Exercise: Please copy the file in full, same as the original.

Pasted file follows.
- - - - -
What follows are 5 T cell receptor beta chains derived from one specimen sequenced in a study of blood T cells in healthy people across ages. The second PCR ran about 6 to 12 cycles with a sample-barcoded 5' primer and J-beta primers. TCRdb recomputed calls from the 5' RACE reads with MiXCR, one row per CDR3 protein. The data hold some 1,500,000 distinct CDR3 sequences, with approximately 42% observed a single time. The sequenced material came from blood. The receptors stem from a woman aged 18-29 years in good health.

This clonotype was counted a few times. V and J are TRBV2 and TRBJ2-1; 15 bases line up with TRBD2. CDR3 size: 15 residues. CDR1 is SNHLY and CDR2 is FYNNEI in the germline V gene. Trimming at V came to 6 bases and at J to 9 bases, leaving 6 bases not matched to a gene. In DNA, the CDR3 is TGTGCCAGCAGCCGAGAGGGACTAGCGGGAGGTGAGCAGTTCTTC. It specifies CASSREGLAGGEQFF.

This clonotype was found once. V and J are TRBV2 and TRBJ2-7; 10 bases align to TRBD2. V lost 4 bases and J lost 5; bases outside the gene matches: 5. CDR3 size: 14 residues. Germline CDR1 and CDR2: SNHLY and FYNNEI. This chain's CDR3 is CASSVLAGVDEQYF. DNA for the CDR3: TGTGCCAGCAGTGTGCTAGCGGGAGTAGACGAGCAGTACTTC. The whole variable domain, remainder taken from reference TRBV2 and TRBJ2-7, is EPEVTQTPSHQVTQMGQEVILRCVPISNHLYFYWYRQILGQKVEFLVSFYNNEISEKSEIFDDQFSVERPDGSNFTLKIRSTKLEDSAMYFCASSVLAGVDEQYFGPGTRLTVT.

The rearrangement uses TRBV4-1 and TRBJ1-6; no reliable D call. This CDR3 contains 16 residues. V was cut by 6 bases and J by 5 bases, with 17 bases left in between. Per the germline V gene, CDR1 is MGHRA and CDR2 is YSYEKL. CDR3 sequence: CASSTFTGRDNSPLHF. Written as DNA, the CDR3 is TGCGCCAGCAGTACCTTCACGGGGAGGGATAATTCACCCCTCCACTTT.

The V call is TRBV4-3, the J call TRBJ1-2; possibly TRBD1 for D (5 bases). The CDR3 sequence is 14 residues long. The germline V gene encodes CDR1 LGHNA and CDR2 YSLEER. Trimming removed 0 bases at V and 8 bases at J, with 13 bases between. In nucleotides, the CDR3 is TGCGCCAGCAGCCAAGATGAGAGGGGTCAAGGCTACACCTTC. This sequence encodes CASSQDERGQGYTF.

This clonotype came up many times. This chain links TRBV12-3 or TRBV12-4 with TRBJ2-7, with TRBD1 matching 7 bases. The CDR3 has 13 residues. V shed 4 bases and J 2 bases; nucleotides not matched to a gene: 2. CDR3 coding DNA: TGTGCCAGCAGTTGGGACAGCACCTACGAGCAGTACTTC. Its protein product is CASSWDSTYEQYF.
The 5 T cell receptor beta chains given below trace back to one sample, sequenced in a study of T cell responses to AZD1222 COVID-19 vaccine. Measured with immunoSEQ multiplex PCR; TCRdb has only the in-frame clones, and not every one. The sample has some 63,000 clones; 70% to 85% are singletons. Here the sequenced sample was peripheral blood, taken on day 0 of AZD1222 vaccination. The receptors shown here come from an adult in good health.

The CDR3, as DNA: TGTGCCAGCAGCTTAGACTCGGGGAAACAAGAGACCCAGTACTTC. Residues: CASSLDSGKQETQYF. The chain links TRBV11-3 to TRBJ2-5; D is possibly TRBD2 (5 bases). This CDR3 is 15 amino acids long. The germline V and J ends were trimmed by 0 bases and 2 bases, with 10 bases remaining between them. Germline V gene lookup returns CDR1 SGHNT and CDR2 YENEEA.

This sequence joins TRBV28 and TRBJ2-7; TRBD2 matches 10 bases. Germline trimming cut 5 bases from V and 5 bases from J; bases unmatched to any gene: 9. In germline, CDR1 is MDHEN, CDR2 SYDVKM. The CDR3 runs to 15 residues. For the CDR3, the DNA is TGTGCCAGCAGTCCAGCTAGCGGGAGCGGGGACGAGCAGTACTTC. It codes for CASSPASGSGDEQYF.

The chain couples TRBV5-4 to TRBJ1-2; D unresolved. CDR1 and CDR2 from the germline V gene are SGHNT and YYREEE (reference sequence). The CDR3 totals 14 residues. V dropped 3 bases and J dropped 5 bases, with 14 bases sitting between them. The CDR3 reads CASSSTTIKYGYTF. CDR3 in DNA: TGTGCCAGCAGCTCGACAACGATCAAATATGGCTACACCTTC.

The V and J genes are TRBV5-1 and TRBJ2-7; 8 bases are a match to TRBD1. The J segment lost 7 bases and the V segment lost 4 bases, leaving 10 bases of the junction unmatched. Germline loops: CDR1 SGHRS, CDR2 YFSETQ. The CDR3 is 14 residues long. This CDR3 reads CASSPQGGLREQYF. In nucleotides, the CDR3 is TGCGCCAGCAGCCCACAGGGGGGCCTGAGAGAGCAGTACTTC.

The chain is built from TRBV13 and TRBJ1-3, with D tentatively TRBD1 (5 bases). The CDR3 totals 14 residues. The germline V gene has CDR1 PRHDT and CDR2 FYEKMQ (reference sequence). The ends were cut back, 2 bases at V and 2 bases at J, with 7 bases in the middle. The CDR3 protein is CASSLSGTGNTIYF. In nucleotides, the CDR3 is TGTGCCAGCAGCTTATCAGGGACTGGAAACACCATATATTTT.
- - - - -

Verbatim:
What follows are 5 T cell receptor beta chains derived from one specimen sequenced in a study of blood T cells in healthy people across ages. The second PCR ran about 6 to 12 cycles with a sample-barcoded 5' primer and J-beta primers. TCRdb recomputed calls from the 5' RACE reads with MiXCR, one row per CDR3 protein. The data hold some 1,500,000 distinct CDR3 sequences, with approximately 42% observed a single time. The sequenced material came from blood. The receptors stem from a woman aged 18-29 years in good health.

This clonotype was counted a few times. V and J are TRBV2 and TRBJ2-1; 15 bases line up with TRBD2. CDR3 size: 15 residues. CDR1 is SNHLY and CDR2 is FYNNEI in the germline V gene. Trimming at V came to 6 bases and at J to 9 bases, leaving 6 bases not matched to a gene. In DNA, the CDR3 is TGTGCCAGCAGCCGAGAGGGACTAGCGGGAGGTGAGCAGTTCTTC. It specifies CASSREGLAGGEQFF.

This clonotype was found once. V and J are TRBV2 and TRBJ2-7; 10 bases align to TRBD2. V lost 4 bases and J lost 5; bases outside the gene matches: 5. CDR3 size: 14 residues. Germline CDR1 and CDR2: SNHLY and FYNNEI. This chain's CDR3 is CASSVLAGVDEQYF. DNA for the CDR3: TGTGCCAGCAGTGTGCTAGCGGGAGTAGACGAGCAGTACTTC. The whole variable domain, remainder taken from reference TRBV2 and TRBJ2-7, is EPEVTQTPSHQVTQMGQEVILRCVPISNHLYFYWYRQILGQKVEFLVSFYNNEISEKSEIFDDQFSVERPDGSNFTLKIRSTKLEDSAMYFCASSVLAGVDEQYFGPGTRLTVT.

The rearrangement uses TRBV4-1 and TRBJ1-6; no reliable D call. This CDR3 contains 16 residues. V was cut by 6 bases and J by 5 bases, with 17 bases left in between. Per the germline V gene, CDR1 is MGHRA and CDR2 is YSYEKL. CDR3 sequence: CASSTFTGRDNSPLHF. Written as DNA, the CDR3 is TGCGCCAGCAGTACCTTCACGGGGAGGGATAATTCACCCCTCCACTTT.

The V call is TRBV4-3, the J call TRBJ1-2; possibly TRBD1 for D (5 bases). The CDR3 sequence is 14 residues long. The germline V gene encodes CDR1 LGHNA and CDR2 YSLEER. Trimming removed 0 bases at V and 8 bases at J, with 13 bases between. In nucleotides, the CDR3 is TGCGCCAGCAGCCAAGATGAGAGGGGTCAAGGCTACACCTTC. This sequence encodes CASSQDERGQGYTF.

This clonotype came up many times. This chain links TRBV12-3 or TRBV12-4 with TRBJ2-7, with TRBD1 matching 7 bases. The CDR3 has 13 residues. V shed 4 bases and J 2 bases; nucleotides not matched to a gene: 2. CDR3 coding DNA: TGTGCCAGCAGTTGGGACAGCACCTACGAGCAGTACTTC. Its protein product is CASSWDSTYEQYF.
The 5 T cell receptor beta chains given below trace back to one sample, sequenced in a study of T cell responses to AZD1222 COVID-19 vaccine. Measured with immunoSEQ multiplex PCR; TCRdb has only the in-frame clones, and not every one. The sample has some 63,000 clones; 70% to 85% are singletons. Here the sequenced sample was peripheral blood, taken on day 0 of AZD1222 vaccination. The receptors shown here come from an adult in good health.

The CDR3, as DNA: TGTGCCAGCAGCTTAGACTCGGGGAAACAAGAGACCCAGTACTTC. Residues: CASSLDSGKQETQYF. The chain links TRBV11-3 to TRBJ2-5; D is possibly TRBD2 (5 bases). This CDR3 is 15 amino acids long. The germline V and J ends were trimmed by 0 bases and 2 bases, with 10 bases remaining between them. Germline V gene lookup returns CDR1 SGHNT and CDR2 YENEEA.

This sequence joins TRBV28 and TRBJ2-7; TRBD2 matches 10 bases. Germline trimming cut 5 bases from V and 5 bases from J; bases unmatched to any gene: 9. In germline, CDR1 is MDHEN, CDR2 SYDVKM. The CDR3 runs to 15 residues. For the CDR3, the DNA is TGTGCCAGCAGTCCAGCTAGCGGGAGCGGGGACGAGCAGTACTTC. It codes for CASSPASGSGDEQYF.

The chain couples TRBV5-4 to TRBJ1-2; D unresolved. CDR1 and CDR2 from the germline V gene are SGHNT and YYREEE (reference sequence). The CDR3 totals 14 residues. V dropped 3 bases and J dropped 5 bases, with 14 bases sitting between them. The CDR3 reads CASSSTTIKYGYTF. CDR3 in DNA: TGTGCCAGCAGCTCGACAACGATCAAATATGGCTACACCTTC.

The V and J genes are TRBV5-1 and TRBJ2-7; 8 bases are a match to TRBD1. The J segment lost 7 bases and the V segment lost 4 bases, leaving 10 bases of the junction unmatched. Germline loops: CDR1 SGHRS, CDR2 YFSETQ. The CDR3 is 14 residues long. This CDR3 reads CASSPQGGLREQYF. In nucleotides, the CDR3 is TGCGCCAGCAGCCCACAGGGGGGCCTGAGAGAGCAGTACTTC.

The chain is built from TRBV13 and TRBJ1-3, with D tentatively TRBD1 (5 bases). The CDR3 totals 14 residues. The germline V gene has CDR1 PRHDT and CDR2 FYEKMQ (reference sequence). The ends were cut back, 2 bases at V and 2 bases at J, with 7 bases in the middle. The CDR3 protein is CASSLSGTGNTIYF. In nucleotides, the CDR3 is TGTGCCAGCAGCTTATCAGGGACTGGAAACACCATATATTTT.